Who Is the Greatest HR Leader Ever?

Editor’s Note: Dr. John Sullivan has been a provocateur and strategist in the field of human resources and talent management for over 30 years. His specialty is HR strategy and designing world class HR systems and tools for Fortune 200 firms, and he’s never been shy about telling it like it is.

That’s why TLNT asked him to share his thinking in a video series titled “$#*!@ Dr. John Sullivan Says!” Look for these videos twice a week here at TLNT.

Today’s topic: Why Jack Welch matters

‘Who’s the best HR person you ever met?” Dr. John Sullivan wonders? His answer (and it’s likely to be controversial) — Jack Welch.

“(He) was the CEO of GE (General Electric) and he wasn’t an HR person,” Dr. John says. “That wasn’t his job. But if you look at what he did and how he did it, it’s the model we all ought to follow.”

He notes that in Welch’s books, he says that it is a crime that HR is rated so low, and that the human resources staff — the people who bring in and nurture an organization’s talent — should be ranked above the CFO, who just handles the money and finances.

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Dr. John also talks about Jack Welch’s famous “forced ranking” system, defined by Bloomberg BusinessWeek as a system where managers “divide talent into three groups — a top 20 percent, a middle 70 percent, and a bottom 10 percent, many of whom were shown the door.” When you “get rid of them, you might free up a spot where you might get a Tiger Woods, or a LeBron (James), or a superstar.”

He also feels that Welch’s philosophy of giving workers “brutally honest feedback” every quarter is the way more organizations should go. “(Welch) said it was a crime to lie to employees to make them think they were doing good when they weren’t … and let’s face it: most of our employment appraisal is a lie. It’s postponing honest feedback.”

Jack Welch was also big on pay for performance and training,”putting tons of money into training and developing leaders.” Overall, the stock price at GE (when Welch was there) showed the result of this kind of thinking from the top. “And,” Dr. John says, “we can learn from all of that.”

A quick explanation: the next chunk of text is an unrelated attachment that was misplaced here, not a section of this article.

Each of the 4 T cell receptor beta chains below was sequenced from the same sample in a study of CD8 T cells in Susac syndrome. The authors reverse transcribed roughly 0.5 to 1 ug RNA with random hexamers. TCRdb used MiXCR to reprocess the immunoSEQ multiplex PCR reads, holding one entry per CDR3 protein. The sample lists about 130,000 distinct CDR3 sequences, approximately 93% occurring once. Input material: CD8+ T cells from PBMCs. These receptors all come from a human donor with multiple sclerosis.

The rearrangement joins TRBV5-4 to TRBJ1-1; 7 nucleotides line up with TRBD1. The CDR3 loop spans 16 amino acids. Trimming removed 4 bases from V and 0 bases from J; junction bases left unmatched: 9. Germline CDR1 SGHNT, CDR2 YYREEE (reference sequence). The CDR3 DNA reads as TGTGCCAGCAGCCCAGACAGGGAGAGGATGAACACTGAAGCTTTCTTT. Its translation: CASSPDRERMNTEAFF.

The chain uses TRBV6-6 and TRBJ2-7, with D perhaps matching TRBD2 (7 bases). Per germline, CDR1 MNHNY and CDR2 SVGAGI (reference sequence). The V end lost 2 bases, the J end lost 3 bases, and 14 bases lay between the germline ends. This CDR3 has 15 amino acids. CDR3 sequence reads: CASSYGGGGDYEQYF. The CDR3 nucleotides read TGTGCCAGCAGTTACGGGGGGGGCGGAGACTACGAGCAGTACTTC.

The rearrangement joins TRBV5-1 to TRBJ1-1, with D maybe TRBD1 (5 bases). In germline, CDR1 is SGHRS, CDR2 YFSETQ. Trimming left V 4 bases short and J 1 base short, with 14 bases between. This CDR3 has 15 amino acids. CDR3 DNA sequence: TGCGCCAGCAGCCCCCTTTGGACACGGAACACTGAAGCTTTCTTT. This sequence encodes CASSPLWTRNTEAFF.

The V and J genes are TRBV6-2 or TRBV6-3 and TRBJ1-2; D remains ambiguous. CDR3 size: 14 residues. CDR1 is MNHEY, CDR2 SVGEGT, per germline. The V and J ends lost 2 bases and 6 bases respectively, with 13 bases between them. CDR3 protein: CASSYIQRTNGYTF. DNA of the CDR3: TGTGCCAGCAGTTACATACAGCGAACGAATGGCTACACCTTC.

John Hollon is Editor-at-Large at ERE Media and was the founding Editor of TLNT.com. A longtime newspaper, magazine, and business journal editor, John has deep roots in the talent management space. He's the former Editor of Workforce Management magazine and workforce.com, served as Editor of RecruitingDaily, and was Vice President for Content at HR technology firm Checkster. An award-winning journalist, John has written extensively about HR, talent management, leadership, and smart business practices, including for the popular Fistful of Talent blog. Contact him at johnhollon@ere.net, connect with him on LinkedIn, or follow him on Twitter @johnhollon.


2 Comments on “Who Is the Greatest HR Leader Ever?

  1. Very good discussion. Jack Welch is someone I’ve cited often for having the proper approach to employee recognition. His differentiation method is often misunderstood.He said: “The middle 70% are enormously valuable to any company; you simply
    cannot function without their skills, energy, and commitment. And that’s
    the major challenge, and risk — keeping the ‘middle 70’ engaged and
    motivated. … But everyone in the middle 70 needs to be motivated, and
    made to feel as if they truly belong.” Of course, the top 10% need to be
    recognized for their efforts, but don’t neglect the middle 70.

  2. Couldn’t. Agree. More.
    Straight from the Gut is one of those books I find myself continually re-reading and pulling out new information and methods with each read. GE without a doubt has a culture of respect and high expectations for it’s HR professionals which Welch must be credited for. People are the game changer and cultivating great leaders isn’t an over night fix. Deloitte has studied GE’s leadership development model and is about to open a $300 million dollar facility in the DFW area. They recognize the scarcity and importance of developing capable leaders for the next generation of global challenges.
    Is contracted management the future or should more companies begin to seriously evaluate how they develop their next set of corporate leaders? I’m willing to bet GE will be fine.
    Great article!

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